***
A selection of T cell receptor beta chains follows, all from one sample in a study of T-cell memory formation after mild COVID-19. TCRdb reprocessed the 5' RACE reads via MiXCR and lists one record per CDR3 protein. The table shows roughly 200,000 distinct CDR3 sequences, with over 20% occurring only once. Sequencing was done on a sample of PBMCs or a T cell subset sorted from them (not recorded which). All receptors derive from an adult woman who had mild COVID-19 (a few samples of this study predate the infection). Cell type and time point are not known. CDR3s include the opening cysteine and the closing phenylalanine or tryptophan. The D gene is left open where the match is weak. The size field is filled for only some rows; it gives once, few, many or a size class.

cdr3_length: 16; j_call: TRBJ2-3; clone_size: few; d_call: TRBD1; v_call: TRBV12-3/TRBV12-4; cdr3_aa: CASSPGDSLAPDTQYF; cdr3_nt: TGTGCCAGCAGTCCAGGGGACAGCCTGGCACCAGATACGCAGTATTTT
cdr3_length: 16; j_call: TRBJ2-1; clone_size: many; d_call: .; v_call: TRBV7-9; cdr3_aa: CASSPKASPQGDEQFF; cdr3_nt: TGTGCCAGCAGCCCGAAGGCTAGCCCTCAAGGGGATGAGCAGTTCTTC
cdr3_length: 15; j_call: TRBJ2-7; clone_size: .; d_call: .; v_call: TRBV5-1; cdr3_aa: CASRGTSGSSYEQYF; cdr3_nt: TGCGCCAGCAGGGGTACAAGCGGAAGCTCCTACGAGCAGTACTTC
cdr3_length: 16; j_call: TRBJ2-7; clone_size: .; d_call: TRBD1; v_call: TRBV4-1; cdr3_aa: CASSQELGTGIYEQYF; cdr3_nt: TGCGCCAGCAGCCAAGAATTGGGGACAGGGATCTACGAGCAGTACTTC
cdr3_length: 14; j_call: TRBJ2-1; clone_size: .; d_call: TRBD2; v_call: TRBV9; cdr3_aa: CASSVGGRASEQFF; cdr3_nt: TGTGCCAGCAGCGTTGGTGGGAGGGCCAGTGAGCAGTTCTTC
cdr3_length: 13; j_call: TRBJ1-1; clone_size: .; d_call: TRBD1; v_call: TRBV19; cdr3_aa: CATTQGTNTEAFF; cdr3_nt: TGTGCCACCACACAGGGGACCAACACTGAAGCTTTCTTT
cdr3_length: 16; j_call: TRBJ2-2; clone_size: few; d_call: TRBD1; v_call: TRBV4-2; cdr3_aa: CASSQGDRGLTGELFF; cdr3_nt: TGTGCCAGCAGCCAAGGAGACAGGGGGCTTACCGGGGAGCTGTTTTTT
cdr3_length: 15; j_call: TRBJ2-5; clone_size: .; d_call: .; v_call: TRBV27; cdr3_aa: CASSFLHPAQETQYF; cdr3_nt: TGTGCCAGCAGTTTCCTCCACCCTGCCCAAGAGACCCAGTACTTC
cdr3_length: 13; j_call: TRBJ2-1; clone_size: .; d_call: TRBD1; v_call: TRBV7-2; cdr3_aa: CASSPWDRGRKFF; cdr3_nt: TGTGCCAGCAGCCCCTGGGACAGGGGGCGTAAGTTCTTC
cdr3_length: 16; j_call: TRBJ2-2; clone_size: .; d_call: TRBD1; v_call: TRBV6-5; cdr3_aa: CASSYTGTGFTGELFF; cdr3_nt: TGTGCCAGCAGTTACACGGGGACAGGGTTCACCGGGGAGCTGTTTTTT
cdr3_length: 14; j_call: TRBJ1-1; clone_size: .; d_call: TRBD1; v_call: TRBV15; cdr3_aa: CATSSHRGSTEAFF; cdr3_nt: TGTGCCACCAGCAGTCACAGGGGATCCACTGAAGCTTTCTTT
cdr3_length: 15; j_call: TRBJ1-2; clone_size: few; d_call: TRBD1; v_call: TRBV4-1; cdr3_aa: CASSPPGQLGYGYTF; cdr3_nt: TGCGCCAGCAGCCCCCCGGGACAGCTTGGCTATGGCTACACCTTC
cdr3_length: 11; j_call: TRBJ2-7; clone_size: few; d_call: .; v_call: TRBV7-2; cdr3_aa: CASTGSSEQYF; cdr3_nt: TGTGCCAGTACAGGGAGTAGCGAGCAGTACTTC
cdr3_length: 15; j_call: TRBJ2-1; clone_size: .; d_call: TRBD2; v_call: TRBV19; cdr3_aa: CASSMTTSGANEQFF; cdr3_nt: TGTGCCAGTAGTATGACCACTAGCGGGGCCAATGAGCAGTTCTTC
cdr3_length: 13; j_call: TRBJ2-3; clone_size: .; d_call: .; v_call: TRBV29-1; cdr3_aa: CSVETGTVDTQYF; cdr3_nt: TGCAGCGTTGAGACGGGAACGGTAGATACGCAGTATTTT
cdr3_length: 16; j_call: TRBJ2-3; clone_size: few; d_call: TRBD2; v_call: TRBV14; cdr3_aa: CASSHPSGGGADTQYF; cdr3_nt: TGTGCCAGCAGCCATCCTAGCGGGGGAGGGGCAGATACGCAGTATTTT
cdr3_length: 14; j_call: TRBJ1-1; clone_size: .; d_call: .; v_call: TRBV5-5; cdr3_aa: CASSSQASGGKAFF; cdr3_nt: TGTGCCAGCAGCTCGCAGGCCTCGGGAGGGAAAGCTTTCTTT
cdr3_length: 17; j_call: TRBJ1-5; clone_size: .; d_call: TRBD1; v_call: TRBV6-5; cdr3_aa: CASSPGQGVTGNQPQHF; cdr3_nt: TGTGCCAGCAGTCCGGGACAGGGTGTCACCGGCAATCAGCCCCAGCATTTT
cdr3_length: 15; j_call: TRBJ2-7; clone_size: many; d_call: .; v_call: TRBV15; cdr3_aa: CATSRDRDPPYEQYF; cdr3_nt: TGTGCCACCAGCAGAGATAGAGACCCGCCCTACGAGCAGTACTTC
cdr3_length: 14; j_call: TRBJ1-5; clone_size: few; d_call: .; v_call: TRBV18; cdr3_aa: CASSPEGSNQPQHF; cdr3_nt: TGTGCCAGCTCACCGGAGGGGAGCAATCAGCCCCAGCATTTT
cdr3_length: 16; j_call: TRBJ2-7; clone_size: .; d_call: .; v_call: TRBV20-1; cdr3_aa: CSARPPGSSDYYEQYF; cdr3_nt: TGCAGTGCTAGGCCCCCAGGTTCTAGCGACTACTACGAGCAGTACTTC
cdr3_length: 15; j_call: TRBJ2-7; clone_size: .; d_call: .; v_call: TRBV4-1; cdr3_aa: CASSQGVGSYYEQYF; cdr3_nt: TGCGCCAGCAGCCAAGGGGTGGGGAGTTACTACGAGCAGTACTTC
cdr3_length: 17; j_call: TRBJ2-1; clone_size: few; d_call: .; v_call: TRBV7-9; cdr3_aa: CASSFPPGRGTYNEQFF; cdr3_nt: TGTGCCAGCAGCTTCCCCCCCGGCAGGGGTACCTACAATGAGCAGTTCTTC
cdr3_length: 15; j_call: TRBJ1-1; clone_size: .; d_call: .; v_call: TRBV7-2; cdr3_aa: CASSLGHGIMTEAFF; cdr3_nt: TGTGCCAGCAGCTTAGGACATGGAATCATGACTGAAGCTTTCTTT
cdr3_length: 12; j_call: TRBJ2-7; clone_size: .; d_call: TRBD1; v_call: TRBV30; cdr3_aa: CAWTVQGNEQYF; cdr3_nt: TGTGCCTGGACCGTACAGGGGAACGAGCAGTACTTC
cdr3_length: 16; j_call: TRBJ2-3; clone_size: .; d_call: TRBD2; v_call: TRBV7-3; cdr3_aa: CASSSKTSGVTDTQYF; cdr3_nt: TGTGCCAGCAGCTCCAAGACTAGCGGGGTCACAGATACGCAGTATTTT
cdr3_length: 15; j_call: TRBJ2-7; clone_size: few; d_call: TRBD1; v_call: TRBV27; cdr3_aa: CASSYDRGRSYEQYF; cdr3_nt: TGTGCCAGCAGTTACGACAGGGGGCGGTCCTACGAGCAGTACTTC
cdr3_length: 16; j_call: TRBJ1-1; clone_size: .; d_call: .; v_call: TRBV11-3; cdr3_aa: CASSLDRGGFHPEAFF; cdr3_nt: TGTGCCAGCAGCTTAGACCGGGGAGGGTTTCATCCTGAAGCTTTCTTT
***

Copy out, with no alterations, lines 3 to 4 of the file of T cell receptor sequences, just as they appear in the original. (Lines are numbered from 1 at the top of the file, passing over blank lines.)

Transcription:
cdr3_length: 16; j_call: TRBJ2-1; clone_size: many; d_call: .; v_call: TRBV7-9; cdr3_aa: CASSPKASPQGDEQFF; cdr3_nt: TGTGCCAGCAGCCCGAAGGCTAGCCCTCAAGGGGATGAGCAGTTCTTC
cdr3_length: 15; j_call: TRBJ2-7; clone_size: .; d_call: .; v_call: TRBV5-1; cdr3_aa: CASRGTSGSSYEQYF; cdr3_nt: TGCGCCAGCAGGGGTACAAGCGGAAGCTCCTACGAGCAGTACTTC